Decline of almost 20 per cent
Over the past 40 years, the number of breeding birds in Europe has declined sharply - This is shown by a study by scientists from the British bird conservation organisation RSPB and the Czech Society for Ornithology, who analysed data from 378 of the 445 bird species native to the EU. The result: according to the study, 18 to 19 percent of Europe's breeding birds have disappeared since 1980, which corresponds to a total of around 600 million birds. The total decline is made up of a combination of species that are increasing in numbers, where there are about 340 million more birds than in 1980, and species that are decreasing in numbers, where there has been a loss of about 900 million birds. Previously common bird species are particularly affected: the starling, for example, has declined by 75 million birds, while 68 million birds of the skylark have disappeared.
Decline mainly due to agriculture
Eight species account for about 70 per cent of the total 900 million birds lost: House Sparrow, Yellow Wagtail, Starling, Skylark, Chaffinch, Whitethroat, Linnet and Tree Sparrow. The reasons for the declines are manifold. On the one hand, the lack of food and air pollution in the cities are causing problems for the birds, but on the other hand, changes in agricultural policy and the resulting changes in the management of agricultural land are also contributing to the decline in populations.
Many of the species whose populations are declining the most are species associated with agriculture. According to the study, it is well documented that policy-driven changes in the use of our farmland for food production are associated with declines in biodiversity. For example, there is evidence of the decline of birds in agriculture after countries joined the EU and introduced the Common Agricultural Policy (CAP).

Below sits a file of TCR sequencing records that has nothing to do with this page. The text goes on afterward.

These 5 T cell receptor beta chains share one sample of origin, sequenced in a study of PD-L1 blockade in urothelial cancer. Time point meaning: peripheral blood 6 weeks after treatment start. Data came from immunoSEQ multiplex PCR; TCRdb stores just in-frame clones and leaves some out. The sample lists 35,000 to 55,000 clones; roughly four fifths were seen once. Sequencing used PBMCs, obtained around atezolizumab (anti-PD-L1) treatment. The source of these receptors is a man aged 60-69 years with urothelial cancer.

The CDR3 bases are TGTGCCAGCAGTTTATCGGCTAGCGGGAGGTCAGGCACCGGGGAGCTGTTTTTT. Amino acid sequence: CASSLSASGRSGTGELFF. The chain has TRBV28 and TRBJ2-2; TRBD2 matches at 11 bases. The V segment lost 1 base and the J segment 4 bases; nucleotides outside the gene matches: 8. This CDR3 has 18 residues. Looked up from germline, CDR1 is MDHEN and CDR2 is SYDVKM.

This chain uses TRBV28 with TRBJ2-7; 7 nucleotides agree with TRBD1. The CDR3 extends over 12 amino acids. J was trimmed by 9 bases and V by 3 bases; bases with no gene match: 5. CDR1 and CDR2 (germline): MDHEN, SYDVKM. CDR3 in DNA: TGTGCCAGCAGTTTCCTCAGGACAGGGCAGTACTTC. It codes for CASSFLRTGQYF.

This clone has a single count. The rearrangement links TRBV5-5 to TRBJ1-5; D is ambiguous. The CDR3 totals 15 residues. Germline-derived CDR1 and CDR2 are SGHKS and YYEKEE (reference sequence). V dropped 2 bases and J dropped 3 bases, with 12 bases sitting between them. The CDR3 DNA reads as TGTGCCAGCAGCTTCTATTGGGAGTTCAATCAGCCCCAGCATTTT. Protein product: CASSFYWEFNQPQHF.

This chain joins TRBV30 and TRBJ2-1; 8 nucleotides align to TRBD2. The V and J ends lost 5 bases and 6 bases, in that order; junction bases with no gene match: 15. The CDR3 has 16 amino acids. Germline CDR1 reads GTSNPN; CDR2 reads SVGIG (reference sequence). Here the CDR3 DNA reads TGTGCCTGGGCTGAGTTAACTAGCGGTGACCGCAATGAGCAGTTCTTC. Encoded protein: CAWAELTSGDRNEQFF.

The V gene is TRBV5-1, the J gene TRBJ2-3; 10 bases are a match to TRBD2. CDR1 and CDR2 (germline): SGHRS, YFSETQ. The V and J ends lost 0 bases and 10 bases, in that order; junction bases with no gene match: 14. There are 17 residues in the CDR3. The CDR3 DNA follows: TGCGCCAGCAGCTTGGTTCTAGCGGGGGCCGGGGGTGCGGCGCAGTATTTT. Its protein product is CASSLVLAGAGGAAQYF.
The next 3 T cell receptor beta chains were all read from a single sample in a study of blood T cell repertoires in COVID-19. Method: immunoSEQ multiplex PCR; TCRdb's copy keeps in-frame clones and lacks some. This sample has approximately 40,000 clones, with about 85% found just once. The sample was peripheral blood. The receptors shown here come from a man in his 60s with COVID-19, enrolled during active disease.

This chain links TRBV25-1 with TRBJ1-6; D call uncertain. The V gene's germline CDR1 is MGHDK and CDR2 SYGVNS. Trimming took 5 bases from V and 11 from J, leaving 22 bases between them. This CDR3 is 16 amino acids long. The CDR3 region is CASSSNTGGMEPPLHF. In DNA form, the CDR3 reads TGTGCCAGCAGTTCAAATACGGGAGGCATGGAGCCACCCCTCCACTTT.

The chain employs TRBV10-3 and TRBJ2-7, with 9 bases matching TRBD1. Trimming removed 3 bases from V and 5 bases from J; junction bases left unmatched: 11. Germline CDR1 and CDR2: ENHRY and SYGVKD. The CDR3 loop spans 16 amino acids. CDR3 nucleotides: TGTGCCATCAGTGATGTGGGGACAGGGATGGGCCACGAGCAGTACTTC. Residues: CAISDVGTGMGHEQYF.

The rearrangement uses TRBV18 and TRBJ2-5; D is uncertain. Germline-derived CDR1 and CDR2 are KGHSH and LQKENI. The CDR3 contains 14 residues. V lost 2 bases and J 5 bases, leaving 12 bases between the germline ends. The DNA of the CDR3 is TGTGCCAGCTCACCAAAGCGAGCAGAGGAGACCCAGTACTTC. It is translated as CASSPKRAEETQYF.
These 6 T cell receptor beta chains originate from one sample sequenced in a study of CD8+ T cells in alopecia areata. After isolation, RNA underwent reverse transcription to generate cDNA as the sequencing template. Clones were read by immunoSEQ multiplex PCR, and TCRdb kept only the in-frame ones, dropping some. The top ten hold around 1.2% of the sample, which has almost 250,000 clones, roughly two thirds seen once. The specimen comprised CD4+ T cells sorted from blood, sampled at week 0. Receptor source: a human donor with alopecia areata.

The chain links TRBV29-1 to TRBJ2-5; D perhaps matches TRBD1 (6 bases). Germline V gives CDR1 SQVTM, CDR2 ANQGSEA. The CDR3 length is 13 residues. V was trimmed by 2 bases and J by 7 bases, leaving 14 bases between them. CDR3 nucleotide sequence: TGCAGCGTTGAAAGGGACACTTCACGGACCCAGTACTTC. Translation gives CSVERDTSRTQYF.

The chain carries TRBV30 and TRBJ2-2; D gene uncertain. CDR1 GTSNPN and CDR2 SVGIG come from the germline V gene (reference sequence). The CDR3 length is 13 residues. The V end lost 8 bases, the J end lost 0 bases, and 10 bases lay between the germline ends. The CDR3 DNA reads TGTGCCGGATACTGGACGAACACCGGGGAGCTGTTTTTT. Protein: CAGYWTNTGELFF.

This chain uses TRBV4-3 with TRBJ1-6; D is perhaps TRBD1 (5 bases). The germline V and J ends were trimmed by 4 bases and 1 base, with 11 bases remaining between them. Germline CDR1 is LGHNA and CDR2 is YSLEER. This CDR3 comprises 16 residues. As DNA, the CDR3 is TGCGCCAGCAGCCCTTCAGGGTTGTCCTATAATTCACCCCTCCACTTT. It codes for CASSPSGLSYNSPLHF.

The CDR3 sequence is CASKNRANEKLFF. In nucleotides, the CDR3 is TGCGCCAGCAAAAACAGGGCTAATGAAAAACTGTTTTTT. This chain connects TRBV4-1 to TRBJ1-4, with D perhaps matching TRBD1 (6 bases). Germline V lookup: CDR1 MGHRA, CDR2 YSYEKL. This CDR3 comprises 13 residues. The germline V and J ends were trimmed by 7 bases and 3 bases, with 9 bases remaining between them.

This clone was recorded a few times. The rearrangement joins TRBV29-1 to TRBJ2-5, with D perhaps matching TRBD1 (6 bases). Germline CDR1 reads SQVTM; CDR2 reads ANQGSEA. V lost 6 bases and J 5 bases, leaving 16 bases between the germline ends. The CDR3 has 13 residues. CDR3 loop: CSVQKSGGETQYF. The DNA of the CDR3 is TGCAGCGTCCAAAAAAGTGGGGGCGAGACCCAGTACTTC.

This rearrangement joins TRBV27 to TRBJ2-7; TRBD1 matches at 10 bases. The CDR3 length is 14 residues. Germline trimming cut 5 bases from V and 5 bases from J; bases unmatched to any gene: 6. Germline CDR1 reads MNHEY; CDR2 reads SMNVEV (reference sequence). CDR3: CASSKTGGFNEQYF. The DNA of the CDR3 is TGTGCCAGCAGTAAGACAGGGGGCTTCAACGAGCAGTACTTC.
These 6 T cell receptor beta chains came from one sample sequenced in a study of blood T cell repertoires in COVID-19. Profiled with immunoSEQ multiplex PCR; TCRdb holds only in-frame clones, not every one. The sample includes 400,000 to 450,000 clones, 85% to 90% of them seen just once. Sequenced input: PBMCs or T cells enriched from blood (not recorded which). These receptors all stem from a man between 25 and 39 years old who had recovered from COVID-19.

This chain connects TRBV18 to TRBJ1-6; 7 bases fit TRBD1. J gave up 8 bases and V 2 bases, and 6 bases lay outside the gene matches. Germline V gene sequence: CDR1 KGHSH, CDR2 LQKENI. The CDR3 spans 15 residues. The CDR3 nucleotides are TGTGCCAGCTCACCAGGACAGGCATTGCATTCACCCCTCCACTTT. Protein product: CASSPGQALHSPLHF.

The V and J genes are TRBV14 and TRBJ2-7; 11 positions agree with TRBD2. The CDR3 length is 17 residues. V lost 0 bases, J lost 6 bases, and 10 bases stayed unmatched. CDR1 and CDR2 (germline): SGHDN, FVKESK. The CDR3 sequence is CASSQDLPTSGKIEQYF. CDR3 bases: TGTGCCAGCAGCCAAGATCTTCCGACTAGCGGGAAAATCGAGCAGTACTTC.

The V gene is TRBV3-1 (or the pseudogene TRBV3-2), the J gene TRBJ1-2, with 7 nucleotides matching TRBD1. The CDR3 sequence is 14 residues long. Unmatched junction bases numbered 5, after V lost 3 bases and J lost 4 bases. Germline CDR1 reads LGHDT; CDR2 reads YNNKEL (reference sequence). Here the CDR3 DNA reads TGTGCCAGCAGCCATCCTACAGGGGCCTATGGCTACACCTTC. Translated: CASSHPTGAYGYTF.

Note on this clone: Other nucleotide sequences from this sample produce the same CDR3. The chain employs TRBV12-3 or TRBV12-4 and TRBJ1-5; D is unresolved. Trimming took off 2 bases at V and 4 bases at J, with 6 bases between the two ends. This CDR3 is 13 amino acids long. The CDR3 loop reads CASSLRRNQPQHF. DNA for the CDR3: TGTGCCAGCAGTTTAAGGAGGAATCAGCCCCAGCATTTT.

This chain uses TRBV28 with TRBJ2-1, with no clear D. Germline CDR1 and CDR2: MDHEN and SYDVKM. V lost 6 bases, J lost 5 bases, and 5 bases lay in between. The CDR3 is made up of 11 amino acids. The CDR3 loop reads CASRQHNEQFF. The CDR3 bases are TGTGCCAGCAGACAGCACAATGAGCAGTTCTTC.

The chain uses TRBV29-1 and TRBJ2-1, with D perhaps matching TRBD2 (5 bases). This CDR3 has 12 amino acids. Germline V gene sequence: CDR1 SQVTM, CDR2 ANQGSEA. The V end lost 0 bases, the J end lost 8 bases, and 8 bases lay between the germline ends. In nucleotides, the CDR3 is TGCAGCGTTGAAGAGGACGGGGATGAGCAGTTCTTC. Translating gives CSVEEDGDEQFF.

This makes it all the more important to use the possibilities to manage agricultural land in the interest of nature and to make food production nature-friendly. One possibility for this would be, for example, dynamic agroforestry.
Nature conservation an important component of species conservation
Nature conservation, and with it species conservation, is often equated with saving rare species from extinction. However, it is equally important to restore decimated populations of species that are still common. These species also play important roles in our ecosystems, and the loss of these species can cause damage to ecosystems and their functions. The loss of hundreds of millions of birds is therefore also likely to have ecosystem impacts, for example in terms of the loss of pest control on agricultural land.